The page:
It was not only the IOC that avoided spelling out any specific ban on National Olympic Committees. Britain and Germany did so, too, in their own statements that followed the IOC’s latest announcement. The British Olympic Association (BOA), joined by the German OC, the DOSB, stated:

Red warning on the water – image by Patrick B. Kraemer

The British Olympic Association, together with the National Olympic Committee (NOC) of Germany, demands the immediate exclusion of Russia and Belarus from the international sports family until further notice. We call on the international sports federations to ban athletes representing Russia and Belarus from competitions for the time being and to suspend Russian and Belarusian officials from their positions. We stand united with the people, athletes and the Olympic family of Ukraine, following this unacceptable and unwarranted declaration of war against them.

The matter of banning all athletes and officials from Russia and Belarus is trickier than removing honours. The International Paralympic Committee (IPC) is said to be on the verge of issuing a suspension on all Russians and Belarussians ahead of the Beijing Winter Paralympics this month but the Court off Arbitration for Sport (CAS) has a record of siding with Russians locked out of Olympic competition by whole-nation bans even if they had clean personal records.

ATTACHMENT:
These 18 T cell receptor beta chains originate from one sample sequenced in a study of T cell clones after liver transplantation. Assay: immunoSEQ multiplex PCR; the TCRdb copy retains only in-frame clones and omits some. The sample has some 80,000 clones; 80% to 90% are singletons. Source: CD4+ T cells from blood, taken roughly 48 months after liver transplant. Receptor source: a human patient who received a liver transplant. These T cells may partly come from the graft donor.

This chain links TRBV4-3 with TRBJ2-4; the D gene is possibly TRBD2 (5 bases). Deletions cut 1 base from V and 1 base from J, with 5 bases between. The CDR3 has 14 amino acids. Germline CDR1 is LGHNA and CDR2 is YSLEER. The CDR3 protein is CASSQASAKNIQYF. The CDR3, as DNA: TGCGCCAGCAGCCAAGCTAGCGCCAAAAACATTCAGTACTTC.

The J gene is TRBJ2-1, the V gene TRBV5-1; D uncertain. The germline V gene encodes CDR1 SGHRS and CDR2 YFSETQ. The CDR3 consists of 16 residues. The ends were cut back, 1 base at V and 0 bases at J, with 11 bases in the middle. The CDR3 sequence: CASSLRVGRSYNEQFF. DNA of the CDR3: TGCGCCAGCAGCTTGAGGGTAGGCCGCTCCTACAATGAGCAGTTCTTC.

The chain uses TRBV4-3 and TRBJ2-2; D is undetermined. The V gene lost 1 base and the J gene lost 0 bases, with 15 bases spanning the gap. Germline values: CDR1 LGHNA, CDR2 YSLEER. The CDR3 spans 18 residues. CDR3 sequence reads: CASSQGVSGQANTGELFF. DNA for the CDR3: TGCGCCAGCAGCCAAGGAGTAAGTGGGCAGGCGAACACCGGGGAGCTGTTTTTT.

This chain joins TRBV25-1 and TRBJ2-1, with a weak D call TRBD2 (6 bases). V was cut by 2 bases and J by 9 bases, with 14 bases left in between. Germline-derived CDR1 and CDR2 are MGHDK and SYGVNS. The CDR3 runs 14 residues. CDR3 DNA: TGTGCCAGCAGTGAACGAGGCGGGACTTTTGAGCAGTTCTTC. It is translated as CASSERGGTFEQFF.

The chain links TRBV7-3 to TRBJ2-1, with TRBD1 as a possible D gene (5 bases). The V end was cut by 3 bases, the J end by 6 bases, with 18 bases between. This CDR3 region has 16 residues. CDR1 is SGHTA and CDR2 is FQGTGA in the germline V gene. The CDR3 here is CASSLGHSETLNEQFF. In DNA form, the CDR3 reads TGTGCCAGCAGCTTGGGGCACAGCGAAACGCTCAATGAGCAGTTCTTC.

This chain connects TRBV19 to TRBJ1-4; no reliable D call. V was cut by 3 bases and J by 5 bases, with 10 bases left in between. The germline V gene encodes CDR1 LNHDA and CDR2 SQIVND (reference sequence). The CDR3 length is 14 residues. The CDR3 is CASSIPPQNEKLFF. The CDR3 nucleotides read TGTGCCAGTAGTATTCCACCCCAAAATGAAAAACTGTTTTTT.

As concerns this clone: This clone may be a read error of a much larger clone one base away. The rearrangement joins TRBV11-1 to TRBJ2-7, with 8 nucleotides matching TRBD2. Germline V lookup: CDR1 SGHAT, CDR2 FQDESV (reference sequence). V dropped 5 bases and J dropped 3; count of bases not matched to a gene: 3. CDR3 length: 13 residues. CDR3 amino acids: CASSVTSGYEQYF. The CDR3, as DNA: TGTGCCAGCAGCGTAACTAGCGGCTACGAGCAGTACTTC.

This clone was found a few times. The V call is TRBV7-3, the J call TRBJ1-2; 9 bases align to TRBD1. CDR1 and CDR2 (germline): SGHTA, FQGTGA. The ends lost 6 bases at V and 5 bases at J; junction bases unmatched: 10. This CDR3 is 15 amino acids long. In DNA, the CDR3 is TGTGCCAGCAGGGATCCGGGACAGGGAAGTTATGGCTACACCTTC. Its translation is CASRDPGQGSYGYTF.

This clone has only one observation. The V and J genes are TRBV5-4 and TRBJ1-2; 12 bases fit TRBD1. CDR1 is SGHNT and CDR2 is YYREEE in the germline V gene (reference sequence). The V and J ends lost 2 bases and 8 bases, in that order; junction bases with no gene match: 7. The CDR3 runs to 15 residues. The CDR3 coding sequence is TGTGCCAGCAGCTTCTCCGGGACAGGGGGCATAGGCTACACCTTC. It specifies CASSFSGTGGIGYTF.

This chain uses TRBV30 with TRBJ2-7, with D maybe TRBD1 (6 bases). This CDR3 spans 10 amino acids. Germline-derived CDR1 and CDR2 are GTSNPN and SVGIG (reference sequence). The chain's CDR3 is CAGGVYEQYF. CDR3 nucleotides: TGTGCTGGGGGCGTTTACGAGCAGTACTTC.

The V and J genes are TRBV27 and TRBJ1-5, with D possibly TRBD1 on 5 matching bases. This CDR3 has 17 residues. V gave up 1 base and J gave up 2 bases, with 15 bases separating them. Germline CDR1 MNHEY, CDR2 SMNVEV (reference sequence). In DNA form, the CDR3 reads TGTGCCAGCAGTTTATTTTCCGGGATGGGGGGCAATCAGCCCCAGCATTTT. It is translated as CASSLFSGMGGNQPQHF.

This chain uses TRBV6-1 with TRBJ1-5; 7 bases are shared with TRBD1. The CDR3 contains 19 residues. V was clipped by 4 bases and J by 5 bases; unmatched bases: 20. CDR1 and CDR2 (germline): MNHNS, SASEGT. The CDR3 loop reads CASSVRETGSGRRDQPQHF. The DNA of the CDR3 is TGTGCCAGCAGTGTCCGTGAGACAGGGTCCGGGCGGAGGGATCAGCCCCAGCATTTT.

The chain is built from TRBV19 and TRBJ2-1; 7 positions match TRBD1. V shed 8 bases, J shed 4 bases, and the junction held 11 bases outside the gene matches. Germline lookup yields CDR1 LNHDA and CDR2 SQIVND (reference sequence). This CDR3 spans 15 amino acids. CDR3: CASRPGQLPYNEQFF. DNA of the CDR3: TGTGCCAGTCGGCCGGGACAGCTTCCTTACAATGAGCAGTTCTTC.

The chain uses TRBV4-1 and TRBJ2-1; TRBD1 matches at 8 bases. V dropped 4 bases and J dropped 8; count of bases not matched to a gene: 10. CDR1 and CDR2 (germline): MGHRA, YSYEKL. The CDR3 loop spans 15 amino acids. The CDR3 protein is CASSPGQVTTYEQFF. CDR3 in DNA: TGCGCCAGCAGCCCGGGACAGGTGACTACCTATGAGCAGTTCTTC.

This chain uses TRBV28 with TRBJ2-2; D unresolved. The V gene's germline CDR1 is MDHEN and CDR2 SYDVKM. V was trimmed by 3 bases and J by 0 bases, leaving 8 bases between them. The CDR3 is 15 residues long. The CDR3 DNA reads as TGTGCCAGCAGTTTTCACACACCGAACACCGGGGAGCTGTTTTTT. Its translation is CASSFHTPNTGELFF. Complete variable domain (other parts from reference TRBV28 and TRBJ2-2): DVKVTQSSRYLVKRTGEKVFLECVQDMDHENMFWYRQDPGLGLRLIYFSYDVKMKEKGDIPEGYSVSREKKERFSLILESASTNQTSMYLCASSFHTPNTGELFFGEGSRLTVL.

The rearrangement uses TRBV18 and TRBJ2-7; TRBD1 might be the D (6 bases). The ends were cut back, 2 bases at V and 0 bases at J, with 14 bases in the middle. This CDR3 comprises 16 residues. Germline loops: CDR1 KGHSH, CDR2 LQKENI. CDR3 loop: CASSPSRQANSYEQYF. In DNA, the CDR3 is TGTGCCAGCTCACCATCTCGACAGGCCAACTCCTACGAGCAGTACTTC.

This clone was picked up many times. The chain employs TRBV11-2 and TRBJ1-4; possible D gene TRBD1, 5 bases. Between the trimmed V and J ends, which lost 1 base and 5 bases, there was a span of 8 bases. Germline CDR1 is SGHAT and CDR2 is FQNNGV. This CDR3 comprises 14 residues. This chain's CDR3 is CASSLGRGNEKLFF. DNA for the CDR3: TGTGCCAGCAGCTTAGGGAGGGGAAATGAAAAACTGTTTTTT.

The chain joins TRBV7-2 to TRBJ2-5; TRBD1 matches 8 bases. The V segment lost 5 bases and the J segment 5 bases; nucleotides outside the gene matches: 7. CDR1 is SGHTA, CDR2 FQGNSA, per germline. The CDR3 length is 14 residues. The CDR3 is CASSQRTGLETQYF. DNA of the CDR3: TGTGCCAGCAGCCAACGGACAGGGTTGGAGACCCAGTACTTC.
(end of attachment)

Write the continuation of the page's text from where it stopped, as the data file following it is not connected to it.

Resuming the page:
This time, the CAS may find itself in a position of issuing fair judgement but being perceived to side with a soft approach to sanctions against what is widely viewed as intolerable. It remains to be seen if the IOC’s use of the term “not invite” Russia and Belarus to events has any merit or difference in law to “not allow to participate”, though experts have already suggested that there is no provision in current rules likely to withstand a challenge by clean athletes who take their case(s) to the CAS.

The sports court might take into account the reasons for a whole-nation ban, namely an illegal invasion and acts of war that could end up in The International Criminal Court in The Hague. The matter will come down to whether there is provision in current sports rules to issue a no-compromise, no-loopholes judgment on a whole nation. IF there is a challenge and CAS sides with athletes form Russia and Belarus, two questions would remain: